For immunofluourescence, PDL fibroblasts were plated at a density of 25,000 cells per structure and cultured for 30 min, 2 h, 6 h, and 24 h, followed by fixation in 4% FA for 10 min, and by three, 5 min washes in PBS. Samples were then stained with a 1∶200 dilution of rhodamine conjugated phalloidin (Sigma-Aldrich), and 1∶100 vinculin (Sigma-Aldrich), followed by FITC linked secondary IgG antibody at a dilution of 1∶200 in 3.0% PBS/Bovine Serum Albumin (BSA) (Molecular Probes Inc./Invitrogen). Samples were counterstained with DAPI to visualize cell nuclei. Images were captured from each surface on an AxioScope microscope using an Axiocam digital camera and AxioImager software. For resizing, images were imported as tiff files into Adobe Photoshop 7.0. Alignment of focal adhesions was calculated using imageJ software. In brief, images of cells labeled for vinculin were thresholded and converted to binary images. Angle of alignment was then calculated relative to the vertical axis.
For adhesion and experiments, three independent experiments were performed each with 3 replicates for each condition per experiment. Data were analyzed for statistical significance using 2-way analysis of variance (ANOVA) with Bonferroni test (significance assessed at p<0.05) in GraphPad Software v.4 (Graphpad Software, La Jolla, CA) using. In spreading experiments, a minimum of fifteen cells from each treatment group was counted, with 3 replicates per experiment, and three independent experiments performed. Data were analyzed for statistical using 2-way analysis of variance (ANOVA) with Bonferroni test (significance assessed at p<0.05). For migration experiments, 3 independent movies were used for each condition, with statistical significance performed using one-way ANOVA with Tukey's multiple comparison test (significance assessed at p<0.05).
Initial Attachment and adhesion formation
Human PDL fibroblasts attached to all surfaces within 30 min and formed significant focal adhesions by 2 h (fig. 2). On non-patterned surfaces at 30 min, fibroblasts formed numerous punctate adhesions, with F-actin arranged mainly around the periphery of the cells. At 2 h, cells spread extensively characterized by large, mature FAs, with overall cell morphology showing no preferred direction. On nanogrooves at 30 min, highly aligned FAs were evident at the periphery of the cells, parallel to the groove long axis, but no obvious F-actin stressfibres were observed to have formed. At 30 min on discontinuous nanogrooves, no FAs were evident with vinculin immunoreactivity distributed throughout the cytoplasm. However, at 2 h on discontinuous nanogrooves, cells formed FAs, but overall morphology showed no preferred orientation in relation to the grooves.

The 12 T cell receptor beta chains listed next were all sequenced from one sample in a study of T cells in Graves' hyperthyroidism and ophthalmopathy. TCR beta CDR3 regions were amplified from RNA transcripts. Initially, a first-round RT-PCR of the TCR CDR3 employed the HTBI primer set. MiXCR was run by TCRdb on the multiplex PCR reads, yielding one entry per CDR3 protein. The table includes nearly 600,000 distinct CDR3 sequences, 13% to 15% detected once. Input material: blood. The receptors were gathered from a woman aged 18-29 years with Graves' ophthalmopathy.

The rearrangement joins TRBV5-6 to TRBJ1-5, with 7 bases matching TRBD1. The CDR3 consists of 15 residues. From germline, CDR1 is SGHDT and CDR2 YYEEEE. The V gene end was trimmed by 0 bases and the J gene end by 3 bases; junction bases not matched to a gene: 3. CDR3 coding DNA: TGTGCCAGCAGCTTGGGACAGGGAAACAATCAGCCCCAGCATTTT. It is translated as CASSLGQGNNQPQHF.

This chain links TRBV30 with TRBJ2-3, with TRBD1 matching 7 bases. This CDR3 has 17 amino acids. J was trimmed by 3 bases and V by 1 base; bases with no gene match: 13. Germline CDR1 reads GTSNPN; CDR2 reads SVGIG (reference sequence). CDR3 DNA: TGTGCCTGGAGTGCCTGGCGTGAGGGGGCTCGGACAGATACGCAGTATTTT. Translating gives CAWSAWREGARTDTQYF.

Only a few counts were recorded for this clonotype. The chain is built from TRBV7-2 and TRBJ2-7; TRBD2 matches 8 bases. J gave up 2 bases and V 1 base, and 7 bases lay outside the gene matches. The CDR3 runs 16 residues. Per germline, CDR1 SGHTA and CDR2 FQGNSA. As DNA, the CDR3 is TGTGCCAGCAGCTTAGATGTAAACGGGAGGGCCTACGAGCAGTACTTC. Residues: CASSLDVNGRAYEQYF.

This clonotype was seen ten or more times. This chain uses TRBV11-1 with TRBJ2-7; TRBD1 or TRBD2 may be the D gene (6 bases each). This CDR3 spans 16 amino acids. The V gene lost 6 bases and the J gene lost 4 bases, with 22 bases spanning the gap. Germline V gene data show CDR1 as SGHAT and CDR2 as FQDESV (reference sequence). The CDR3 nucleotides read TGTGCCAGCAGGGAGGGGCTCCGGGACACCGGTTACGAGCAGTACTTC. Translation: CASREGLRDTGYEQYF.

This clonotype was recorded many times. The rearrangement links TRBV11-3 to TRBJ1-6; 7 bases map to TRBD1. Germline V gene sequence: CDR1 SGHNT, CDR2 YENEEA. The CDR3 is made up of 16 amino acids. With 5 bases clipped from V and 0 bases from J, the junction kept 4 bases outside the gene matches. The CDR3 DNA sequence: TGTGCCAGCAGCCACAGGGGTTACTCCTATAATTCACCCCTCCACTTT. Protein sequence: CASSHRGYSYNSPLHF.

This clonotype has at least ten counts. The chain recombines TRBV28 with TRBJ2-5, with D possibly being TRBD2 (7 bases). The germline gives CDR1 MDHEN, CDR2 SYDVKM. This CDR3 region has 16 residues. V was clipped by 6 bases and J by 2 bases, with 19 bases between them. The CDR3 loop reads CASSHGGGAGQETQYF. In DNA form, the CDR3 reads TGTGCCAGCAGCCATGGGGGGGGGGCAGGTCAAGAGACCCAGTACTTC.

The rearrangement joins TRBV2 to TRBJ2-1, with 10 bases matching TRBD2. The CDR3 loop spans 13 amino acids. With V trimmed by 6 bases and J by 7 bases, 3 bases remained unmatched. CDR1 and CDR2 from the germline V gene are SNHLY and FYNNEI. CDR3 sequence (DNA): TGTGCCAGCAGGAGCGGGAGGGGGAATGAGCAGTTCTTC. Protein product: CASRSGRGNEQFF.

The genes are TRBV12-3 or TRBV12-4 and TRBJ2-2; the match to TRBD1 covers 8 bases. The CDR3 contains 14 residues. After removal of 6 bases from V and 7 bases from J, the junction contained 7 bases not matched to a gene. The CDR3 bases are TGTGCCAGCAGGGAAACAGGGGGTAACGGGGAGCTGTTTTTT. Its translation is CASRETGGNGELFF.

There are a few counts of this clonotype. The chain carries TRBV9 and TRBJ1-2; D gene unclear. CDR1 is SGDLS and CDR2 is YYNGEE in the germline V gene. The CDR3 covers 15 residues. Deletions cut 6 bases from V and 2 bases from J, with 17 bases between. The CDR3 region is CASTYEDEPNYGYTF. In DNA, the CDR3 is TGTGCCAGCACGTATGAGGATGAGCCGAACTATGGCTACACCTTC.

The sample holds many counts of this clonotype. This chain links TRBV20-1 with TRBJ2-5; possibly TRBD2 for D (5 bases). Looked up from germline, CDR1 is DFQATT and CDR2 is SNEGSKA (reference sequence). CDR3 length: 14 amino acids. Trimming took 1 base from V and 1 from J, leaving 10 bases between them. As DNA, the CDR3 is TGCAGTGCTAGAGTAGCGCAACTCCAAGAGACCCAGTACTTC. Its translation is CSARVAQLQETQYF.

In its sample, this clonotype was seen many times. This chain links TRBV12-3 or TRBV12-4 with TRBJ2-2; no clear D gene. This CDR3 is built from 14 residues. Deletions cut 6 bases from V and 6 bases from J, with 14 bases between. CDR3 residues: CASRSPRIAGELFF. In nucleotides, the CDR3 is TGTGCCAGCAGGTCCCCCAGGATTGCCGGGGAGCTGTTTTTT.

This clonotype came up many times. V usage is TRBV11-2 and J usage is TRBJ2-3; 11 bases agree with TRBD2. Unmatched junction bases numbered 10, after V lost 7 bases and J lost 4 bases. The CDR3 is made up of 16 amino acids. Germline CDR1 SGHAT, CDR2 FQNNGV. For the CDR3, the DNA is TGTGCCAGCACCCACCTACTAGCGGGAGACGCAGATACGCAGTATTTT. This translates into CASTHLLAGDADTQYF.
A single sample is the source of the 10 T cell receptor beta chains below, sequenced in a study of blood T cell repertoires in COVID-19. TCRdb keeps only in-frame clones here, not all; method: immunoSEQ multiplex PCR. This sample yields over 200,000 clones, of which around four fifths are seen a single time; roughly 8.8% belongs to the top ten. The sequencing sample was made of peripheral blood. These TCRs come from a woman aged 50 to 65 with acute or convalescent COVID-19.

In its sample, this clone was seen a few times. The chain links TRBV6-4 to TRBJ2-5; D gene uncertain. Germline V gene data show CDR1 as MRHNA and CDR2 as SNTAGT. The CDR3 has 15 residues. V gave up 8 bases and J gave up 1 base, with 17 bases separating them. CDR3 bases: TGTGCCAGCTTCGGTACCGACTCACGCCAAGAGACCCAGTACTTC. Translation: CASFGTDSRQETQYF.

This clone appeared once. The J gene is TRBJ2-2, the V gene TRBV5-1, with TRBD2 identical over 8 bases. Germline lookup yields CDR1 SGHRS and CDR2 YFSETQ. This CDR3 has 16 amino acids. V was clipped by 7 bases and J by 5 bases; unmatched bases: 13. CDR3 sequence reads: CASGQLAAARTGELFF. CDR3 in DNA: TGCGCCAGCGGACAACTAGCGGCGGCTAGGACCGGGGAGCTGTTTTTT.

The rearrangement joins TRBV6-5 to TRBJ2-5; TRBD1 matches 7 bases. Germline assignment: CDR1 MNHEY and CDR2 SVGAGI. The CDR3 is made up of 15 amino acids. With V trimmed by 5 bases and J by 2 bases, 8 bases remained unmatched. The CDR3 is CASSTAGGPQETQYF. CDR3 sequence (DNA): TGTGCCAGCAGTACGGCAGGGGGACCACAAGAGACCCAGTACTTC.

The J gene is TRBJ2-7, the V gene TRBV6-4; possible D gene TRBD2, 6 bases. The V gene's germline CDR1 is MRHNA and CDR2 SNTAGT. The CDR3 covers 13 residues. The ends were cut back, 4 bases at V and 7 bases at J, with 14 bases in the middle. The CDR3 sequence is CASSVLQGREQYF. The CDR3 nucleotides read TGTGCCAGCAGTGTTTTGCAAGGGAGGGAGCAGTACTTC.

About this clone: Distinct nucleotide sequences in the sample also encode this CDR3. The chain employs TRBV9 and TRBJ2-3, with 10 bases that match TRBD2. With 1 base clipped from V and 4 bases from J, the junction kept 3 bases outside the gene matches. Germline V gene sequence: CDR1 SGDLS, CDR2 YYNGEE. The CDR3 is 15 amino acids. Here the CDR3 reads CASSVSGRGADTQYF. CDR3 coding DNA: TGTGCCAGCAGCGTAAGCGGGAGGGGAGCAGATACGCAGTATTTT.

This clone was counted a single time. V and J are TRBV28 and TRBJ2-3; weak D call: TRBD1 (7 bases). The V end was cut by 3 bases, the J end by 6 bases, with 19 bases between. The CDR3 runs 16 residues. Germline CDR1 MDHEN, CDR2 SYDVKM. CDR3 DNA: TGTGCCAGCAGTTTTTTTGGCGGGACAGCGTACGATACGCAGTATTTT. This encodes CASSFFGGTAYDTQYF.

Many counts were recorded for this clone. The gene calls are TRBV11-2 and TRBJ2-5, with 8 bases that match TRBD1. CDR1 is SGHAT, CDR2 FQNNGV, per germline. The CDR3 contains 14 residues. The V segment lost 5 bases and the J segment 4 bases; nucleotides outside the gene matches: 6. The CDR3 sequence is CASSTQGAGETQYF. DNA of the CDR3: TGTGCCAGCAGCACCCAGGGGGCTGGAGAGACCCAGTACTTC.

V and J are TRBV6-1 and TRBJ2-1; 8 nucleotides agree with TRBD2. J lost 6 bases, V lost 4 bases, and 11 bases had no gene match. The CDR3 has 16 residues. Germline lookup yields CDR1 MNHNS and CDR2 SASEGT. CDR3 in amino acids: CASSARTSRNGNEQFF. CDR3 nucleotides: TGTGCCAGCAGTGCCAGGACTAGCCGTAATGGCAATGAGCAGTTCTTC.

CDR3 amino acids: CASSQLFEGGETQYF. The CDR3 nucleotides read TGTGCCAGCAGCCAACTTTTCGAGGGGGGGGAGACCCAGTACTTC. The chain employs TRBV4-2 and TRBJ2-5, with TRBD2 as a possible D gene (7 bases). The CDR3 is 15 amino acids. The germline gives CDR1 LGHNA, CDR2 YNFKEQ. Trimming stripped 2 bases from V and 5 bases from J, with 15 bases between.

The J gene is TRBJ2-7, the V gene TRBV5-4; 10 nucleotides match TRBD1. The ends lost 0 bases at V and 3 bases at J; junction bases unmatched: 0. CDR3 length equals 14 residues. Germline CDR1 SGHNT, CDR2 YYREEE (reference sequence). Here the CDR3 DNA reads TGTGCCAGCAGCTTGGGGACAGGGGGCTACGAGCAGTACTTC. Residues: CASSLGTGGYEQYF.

Quantification of Attachment Spreading and Focal Adhesion Alignment
Quantification of cell attachment demonstrated that significantly more cells were attached to
nanogrooves at 30 min and 2 h post seeding than any other surface (fig. 3A). At 6 h post seeding, significantly more cells were attached to nanogrooves and discontinuous nanogrooves in comparison with non-patterned control (p<0.05). Analysis of spreading demonstrated that cell planar area was significantly higher on smooth surfaces at 2, 6 and 24 h post seeding in comparison with nanogrooves and discontinuous nanogrooves (p<0.05) (fig. 3B). Cells cultured on nanogrooves and discontinuous nanogrooves were significantly smaller at 24 h post seeding compared to cells cultured non-patterned surfaces (p<0.05). Analysis of FA alignment at 24 h post seeding demonstrated that cells on continuous and discontinuous nanogrooves exhibited a high level of alignment in comparison with controls (fig. 4). Similarly, SEM analysis of cells at 24 h demonstrated that on smooth surfaces, cells showed no preferred direction, but on nanogrooves and discontinuous nanogrooves, cells were highly elongated parallel with the groove long axis (fig. 5).
In (A). * = significantly different from non-patterned (p<0.05) and # = statistically significant from discontinuous nanogrooves (p<0.05).
(A) images of cells labeled for vinculin were thresholded and converted to binary images. Angle of alignment was then calculated relative to the vertical axis. (B) distribution of focal adhesion alignment.
To assess the ability of fibroblasts to migrate on all types of topographies, time-lapse video microscopy was performed. On non-patterned surfaces, cells were observed to show no preferred direction of movement (fig. 6A and movie S1). On nanogrooves, cells had an elongated morphology and migrated parallel to the groove long axis (fig. 6B and movie S2). Similarly, cells cultured on discontinuous nanogrooves were highly oriented and migrated in the direction of the groove axis (fig. 6C and movie S3). Quantification of cell migration velocity demonstrated that cells did not move significantly faster on any of the nanotopographies in comparison with smooth controls (fig. 6D), and no significant differences in directionality were observed (fig. 6E).
The top panel in all images shows the cell tracking patterns for each movie. Arrow indicates orientation of the nanotopographies long axis. In (D) quantification of PDL fibroblast migration velocity on each tested topography, and in (E) influence of topography on directionality of the PDL fibroblast migration patterns. Data was analyzed using Axioimager software and statistical analysis was performed using one-way ANOVA with Bonferroni post-hoc test.
Morphological changes during cell migration